NBA Live 08

Reviewed by Cliff Bakehorn, Posted on 2007-11-03


Developer: EA Canada Publisher: Electronic Arts
Release Date: October 2, 2007 Also On: PC, PS3 & Xbox 360

In the league of EA Sports, some awards could be given out. This year most would consider Madden NFL 08 the MVP; Madden's return to glory has finally come on next-generation systems. If this is the case, NBA Live 08 should claim Most Improved Player. Realizing it had fallen flat in its previous direction, EA Canada made a basketball game that that I would promote from towel boy to sixth man.

NBA Live's meat-and-potatoes options were added to the next-generation games last year, but they were brought to their senses this year. Dynasty mode again tries to be deeper than it has ever been, with extensive scouting, managing, and coaching options that make planning for each week a task than can be as detailed or automated as you see fit. Another interesting addition to the game is the FIBA Tournament, where you can play the United States against different national countries that include some of the NBA's best talent. The All-Star Weekend mode returns as well.

Actually playing NBA Live 08 is a lot more fun than it was last season. The overall feel of the game is improved, giving the commercial some credibility with its "How does it feel?" mantra. The players feel more like they do in the NBA 2K series, but the game doesn't feel like a carbon copy by any means. I felt like the rebounding system was improved quite a lot, and my fantasy dynasty star Dirk Nowitzki pulled down rebounds like no other as long as I got him down inside. Players still don't react very well to swatted or loose balls, thought... this is as annoying as it has always been, and I really wish EA Canada would fix this annoying flaw.

Shooting is a lot easier than it has ever been, but not because of the actual button timing. If you hold the left bumper on offense, a grid highlighting your offensive area will appear. There are certain areas where each player is more accurate; these spots are highlighted in red. Cold spots, then, are blue while neutral areas are yellow. Using these areas is vital in setting up plays with the simple and decently effective play calling system, but it is also helpful for players who just like to pop out and shoot a three-pointer. Free throws are also a lot simpler, to the point of being a chip-in like they used to be. Playing down in the paint and near the basket is also simple, but there are too many forced animations. When you pump fake down low, for example, the defender will very often choke on the fake and your player will stagger around trying to pump fake a few more times rather than take the open shot. Still, the gameplay in the paint isn't broken like it was a few years ago.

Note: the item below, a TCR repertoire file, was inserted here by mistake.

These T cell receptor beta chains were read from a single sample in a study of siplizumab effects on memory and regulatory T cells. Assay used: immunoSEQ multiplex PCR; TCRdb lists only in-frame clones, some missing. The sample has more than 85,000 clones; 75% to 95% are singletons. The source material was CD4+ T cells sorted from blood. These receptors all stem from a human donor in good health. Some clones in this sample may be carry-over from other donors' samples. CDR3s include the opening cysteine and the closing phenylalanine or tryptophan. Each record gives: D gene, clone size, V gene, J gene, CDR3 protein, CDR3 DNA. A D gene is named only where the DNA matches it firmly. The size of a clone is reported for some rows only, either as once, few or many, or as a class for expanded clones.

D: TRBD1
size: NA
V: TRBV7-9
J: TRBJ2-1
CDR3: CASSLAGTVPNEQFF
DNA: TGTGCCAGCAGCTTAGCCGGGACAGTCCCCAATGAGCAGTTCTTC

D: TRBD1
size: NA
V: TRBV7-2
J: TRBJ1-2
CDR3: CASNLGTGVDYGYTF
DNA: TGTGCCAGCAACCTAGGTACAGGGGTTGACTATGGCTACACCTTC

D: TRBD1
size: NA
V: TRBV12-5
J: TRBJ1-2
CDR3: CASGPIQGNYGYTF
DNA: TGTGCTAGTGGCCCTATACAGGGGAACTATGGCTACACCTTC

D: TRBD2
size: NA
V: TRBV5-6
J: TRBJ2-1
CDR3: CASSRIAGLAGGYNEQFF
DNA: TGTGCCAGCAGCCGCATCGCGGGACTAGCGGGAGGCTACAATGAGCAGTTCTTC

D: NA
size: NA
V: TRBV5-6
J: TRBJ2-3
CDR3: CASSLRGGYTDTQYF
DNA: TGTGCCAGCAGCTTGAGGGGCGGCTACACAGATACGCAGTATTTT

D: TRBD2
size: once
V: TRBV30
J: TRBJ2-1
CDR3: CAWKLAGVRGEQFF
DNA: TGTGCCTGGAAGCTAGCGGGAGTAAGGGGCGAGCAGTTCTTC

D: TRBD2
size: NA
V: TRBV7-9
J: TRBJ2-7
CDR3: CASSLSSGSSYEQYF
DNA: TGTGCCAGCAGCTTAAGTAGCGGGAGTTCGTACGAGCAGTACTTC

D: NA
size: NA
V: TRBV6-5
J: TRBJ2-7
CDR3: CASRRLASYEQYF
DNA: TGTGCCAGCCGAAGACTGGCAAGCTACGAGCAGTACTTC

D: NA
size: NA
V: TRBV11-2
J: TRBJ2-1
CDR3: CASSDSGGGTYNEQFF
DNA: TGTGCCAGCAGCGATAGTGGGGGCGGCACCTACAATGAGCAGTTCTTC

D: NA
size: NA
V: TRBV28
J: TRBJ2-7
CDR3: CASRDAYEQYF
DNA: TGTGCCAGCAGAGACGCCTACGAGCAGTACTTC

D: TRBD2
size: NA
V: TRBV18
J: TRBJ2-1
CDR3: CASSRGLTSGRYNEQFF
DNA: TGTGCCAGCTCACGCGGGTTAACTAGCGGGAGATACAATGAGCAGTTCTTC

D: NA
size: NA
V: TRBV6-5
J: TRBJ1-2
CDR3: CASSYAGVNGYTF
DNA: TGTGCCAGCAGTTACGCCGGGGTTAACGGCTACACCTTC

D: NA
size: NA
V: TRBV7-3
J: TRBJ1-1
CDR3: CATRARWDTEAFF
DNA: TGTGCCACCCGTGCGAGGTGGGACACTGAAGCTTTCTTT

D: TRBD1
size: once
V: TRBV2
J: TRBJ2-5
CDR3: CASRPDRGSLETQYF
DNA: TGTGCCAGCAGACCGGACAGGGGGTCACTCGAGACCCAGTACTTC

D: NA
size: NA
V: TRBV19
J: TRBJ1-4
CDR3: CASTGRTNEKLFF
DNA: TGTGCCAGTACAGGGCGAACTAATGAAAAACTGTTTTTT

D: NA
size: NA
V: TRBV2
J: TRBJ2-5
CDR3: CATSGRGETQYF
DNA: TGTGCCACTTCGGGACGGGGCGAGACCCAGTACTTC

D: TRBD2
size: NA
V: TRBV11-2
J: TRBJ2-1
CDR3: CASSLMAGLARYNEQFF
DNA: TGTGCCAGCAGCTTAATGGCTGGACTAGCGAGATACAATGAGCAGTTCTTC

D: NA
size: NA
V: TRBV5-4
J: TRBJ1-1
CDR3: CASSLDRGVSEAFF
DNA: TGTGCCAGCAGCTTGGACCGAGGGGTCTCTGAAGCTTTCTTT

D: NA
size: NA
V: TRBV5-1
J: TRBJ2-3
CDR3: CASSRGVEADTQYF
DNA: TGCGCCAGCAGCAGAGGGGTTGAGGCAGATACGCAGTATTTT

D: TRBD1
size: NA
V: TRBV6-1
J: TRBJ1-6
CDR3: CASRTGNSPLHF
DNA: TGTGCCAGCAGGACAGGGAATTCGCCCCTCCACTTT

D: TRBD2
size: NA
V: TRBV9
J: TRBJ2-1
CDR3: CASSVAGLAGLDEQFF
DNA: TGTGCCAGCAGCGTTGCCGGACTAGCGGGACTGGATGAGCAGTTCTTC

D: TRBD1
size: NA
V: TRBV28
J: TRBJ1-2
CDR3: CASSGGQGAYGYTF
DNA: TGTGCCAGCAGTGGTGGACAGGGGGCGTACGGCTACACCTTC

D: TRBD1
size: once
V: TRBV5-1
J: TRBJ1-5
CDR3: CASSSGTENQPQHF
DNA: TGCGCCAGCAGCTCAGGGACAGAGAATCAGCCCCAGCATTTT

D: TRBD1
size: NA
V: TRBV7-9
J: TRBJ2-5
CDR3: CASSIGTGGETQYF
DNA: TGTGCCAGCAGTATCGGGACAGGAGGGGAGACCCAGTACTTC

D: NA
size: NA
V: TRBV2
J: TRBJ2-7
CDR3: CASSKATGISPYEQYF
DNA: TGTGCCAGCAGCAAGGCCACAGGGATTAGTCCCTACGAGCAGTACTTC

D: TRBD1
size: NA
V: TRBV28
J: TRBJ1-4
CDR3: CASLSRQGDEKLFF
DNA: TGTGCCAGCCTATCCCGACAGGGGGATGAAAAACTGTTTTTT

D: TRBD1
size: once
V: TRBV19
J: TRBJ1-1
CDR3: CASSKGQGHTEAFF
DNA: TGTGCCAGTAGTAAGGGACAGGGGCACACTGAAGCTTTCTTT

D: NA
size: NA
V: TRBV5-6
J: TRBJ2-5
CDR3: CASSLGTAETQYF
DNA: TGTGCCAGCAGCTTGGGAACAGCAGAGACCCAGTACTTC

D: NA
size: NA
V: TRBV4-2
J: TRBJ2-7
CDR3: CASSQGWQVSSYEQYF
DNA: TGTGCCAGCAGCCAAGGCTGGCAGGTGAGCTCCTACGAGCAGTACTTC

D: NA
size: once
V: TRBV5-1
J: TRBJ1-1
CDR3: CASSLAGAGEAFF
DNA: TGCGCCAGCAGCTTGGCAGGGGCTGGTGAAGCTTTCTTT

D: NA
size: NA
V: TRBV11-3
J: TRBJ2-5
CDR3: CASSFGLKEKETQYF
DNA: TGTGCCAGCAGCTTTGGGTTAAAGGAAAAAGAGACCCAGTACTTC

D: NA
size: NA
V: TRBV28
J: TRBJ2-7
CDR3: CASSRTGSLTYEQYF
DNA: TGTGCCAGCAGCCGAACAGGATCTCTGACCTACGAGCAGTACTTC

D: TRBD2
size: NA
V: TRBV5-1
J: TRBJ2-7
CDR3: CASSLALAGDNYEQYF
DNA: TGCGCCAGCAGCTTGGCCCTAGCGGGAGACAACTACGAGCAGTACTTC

NBA Live 08 also looks a lot better than it ever has. The players actually look like they are decently recreated on the screen without plastic and wax, and the arenas are lively and well-lit. Overall the entire game runs at a better pace and doesn't look as jumpy as it has in previous years. The commentary is still a little dry but it is informative and interesting for a short time; you'll definitely pay attention to the different background stories of players for the first or second time. Unfortunately the commentary, as always, gets very stale after a short time.

NBA Live 08 doesn't improve on much else, so I chose not to mention a lot of returning features like the connections to ESPN (although they are STILL underused in-game) and the standard Live play. Still, it makes strides in its gameplay and as a result is a lot more fun to play. If you were impatient with NBA Live last season, it might be wise to skip it for another year—NBA Live 09 could pull it all together, but then again, I hoped the same for NBA Live 08.

Graphics: 9
Sound: 7
Gameplay: 8
Creativity: 5
Replay Value/Game Length: 6.5
Final: 7.4
Written by Cliff Review Guide

Reviewed by Cliff Bakehorn